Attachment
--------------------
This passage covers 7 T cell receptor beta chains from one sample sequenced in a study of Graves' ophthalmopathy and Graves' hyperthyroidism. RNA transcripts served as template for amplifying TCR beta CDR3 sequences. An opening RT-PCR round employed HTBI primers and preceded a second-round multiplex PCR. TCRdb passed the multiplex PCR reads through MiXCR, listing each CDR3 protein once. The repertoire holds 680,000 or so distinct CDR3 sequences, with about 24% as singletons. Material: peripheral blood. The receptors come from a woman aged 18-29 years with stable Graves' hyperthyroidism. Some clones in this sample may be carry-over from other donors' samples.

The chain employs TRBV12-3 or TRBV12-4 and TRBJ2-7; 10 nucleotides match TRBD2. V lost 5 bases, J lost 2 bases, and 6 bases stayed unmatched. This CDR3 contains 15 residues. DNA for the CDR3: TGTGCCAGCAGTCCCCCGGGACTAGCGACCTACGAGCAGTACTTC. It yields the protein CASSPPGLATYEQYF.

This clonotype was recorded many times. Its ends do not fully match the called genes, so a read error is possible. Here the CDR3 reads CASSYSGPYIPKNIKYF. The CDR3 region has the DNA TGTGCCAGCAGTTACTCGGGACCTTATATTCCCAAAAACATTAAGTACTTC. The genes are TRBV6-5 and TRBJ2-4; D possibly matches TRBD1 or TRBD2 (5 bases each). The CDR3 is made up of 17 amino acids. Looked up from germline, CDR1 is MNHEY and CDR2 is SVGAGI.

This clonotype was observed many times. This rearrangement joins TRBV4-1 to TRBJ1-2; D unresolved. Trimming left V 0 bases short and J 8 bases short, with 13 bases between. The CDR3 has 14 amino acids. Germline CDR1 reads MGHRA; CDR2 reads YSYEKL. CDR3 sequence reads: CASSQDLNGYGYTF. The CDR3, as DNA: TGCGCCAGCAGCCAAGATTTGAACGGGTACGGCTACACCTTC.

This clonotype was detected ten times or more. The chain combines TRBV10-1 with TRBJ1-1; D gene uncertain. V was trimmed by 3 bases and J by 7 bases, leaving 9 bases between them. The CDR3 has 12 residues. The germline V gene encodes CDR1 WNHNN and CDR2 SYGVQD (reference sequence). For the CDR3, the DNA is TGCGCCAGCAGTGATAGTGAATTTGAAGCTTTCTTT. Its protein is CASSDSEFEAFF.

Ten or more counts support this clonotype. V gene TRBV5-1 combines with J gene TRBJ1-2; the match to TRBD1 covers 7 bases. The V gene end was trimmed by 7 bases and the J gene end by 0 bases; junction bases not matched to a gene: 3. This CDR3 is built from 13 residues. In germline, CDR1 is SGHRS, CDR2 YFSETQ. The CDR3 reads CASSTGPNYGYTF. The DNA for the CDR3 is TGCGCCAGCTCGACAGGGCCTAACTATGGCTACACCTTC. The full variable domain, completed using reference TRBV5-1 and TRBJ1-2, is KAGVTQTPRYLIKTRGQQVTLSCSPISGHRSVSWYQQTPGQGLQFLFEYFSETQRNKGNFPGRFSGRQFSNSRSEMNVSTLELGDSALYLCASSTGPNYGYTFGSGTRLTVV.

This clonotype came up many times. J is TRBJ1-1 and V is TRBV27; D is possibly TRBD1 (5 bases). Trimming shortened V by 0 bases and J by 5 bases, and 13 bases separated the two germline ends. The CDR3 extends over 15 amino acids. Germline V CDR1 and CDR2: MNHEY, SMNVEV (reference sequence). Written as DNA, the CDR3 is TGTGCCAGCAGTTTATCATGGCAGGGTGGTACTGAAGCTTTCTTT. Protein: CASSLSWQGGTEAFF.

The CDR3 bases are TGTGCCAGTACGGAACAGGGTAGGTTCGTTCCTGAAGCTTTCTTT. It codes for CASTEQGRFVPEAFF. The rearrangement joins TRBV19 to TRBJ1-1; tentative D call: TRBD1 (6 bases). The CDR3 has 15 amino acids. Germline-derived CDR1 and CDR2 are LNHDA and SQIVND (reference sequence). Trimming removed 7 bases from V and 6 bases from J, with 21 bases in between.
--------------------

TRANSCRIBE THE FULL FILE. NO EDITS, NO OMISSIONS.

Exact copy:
This passage covers 7 T cell receptor beta chains from one sample sequenced in a study of Graves' ophthalmopathy and Graves' hyperthyroidism. RNA transcripts served as template for amplifying TCR beta CDR3 sequences. An opening RT-PCR round employed HTBI primers and preceded a second-round multiplex PCR. TCRdb passed the multiplex PCR reads through MiXCR, listing each CDR3 protein once. The repertoire holds 680,000 or so distinct CDR3 sequences, with about 24% as singletons. Material: peripheral blood. The receptors come from a woman aged 18-29 years with stable Graves' hyperthyroidism. Some clones in this sample may be carry-over from other donors' samples.

The chain employs TRBV12-3 or TRBV12-4 and TRBJ2-7; 10 nucleotides match TRBD2. V lost 5 bases, J lost 2 bases, and 6 bases stayed unmatched. This CDR3 contains 15 residues. DNA for the CDR3: TGTGCCAGCAGTCCCCCGGGACTAGCGACCTACGAGCAGTACTTC. It yields the protein CASSPPGLATYEQYF.

This clonotype was recorded many times. Its ends do not fully match the called genes, so a read error is possible. Here the CDR3 reads CASSYSGPYIPKNIKYF. The CDR3 region has the DNA TGTGCCAGCAGTTACTCGGGACCTTATATTCCCAAAAACATTAAGTACTTC. The genes are TRBV6-5 and TRBJ2-4; D possibly matches TRBD1 or TRBD2 (5 bases each). The CDR3 is made up of 17 amino acids. Looked up from germline, CDR1 is MNHEY and CDR2 is SVGAGI.

This clonotype was observed many times. This rearrangement joins TRBV4-1 to TRBJ1-2; D unresolved. Trimming left V 0 bases short and J 8 bases short, with 13 bases between. The CDR3 has 14 amino acids. Germline CDR1 reads MGHRA; CDR2 reads YSYEKL. CDR3 sequence reads: CASSQDLNGYGYTF. The CDR3, as DNA: TGCGCCAGCAGCCAAGATTTGAACGGGTACGGCTACACCTTC.

This clonotype was detected ten times or more. The chain combines TRBV10-1 with TRBJ1-1; D gene uncertain. V was trimmed by 3 bases and J by 7 bases, leaving 9 bases between them. The CDR3 has 12 residues. The germline V gene encodes CDR1 WNHNN and CDR2 SYGVQD (reference sequence). For the CDR3, the DNA is TGCGCCAGCAGTGATAGTGAATTTGAAGCTTTCTTT. Its protein is CASSDSEFEAFF.

Ten or more counts support this clonotype. V gene TRBV5-1 combines with J gene TRBJ1-2; the match to TRBD1 covers 7 bases. The V gene end was trimmed by 7 bases and the J gene end by 0 bases; junction bases not matched to a gene: 3. This CDR3 is built from 13 residues. In germline, CDR1 is SGHRS, CDR2 YFSETQ. The CDR3 reads CASSTGPNYGYTF. The DNA for the CDR3 is TGCGCCAGCTCGACAGGGCCTAACTATGGCTACACCTTC. The full variable domain, completed using reference TRBV5-1 and TRBJ1-2, is KAGVTQTPRYLIKTRGQQVTLSCSPISGHRSVSWYQQTPGQGLQFLFEYFSETQRNKGNFPGRFSGRQFSNSRSEMNVSTLELGDSALYLCASSTGPNYGYTFGSGTRLTVV.

This clonotype came up many times. J is TRBJ1-1 and V is TRBV27; D is possibly TRBD1 (5 bases). Trimming shortened V by 0 bases and J by 5 bases, and 13 bases separated the two germline ends. The CDR3 extends over 15 amino acids. Germline V CDR1 and CDR2: MNHEY, SMNVEV (reference sequence). Written as DNA, the CDR3 is TGTGCCAGCAGTTTATCATGGCAGGGTGGTACTGAAGCTTTCTTT. Protein: CASSLSWQGGTEAFF.

The CDR3 bases are TGTGCCAGTACGGAACAGGGTAGGTTCGTTCCTGAAGCTTTCTTT. It codes for CASTEQGRFVPEAFF. The rearrangement joins TRBV19 to TRBJ1-1; tentative D call: TRBD1 (6 bases). The CDR3 has 15 amino acids. Germline-derived CDR1 and CDR2 are LNHDA and SQIVND (reference sequence). Trimming removed 7 bases from V and 6 bases from J, with 21 bases in between.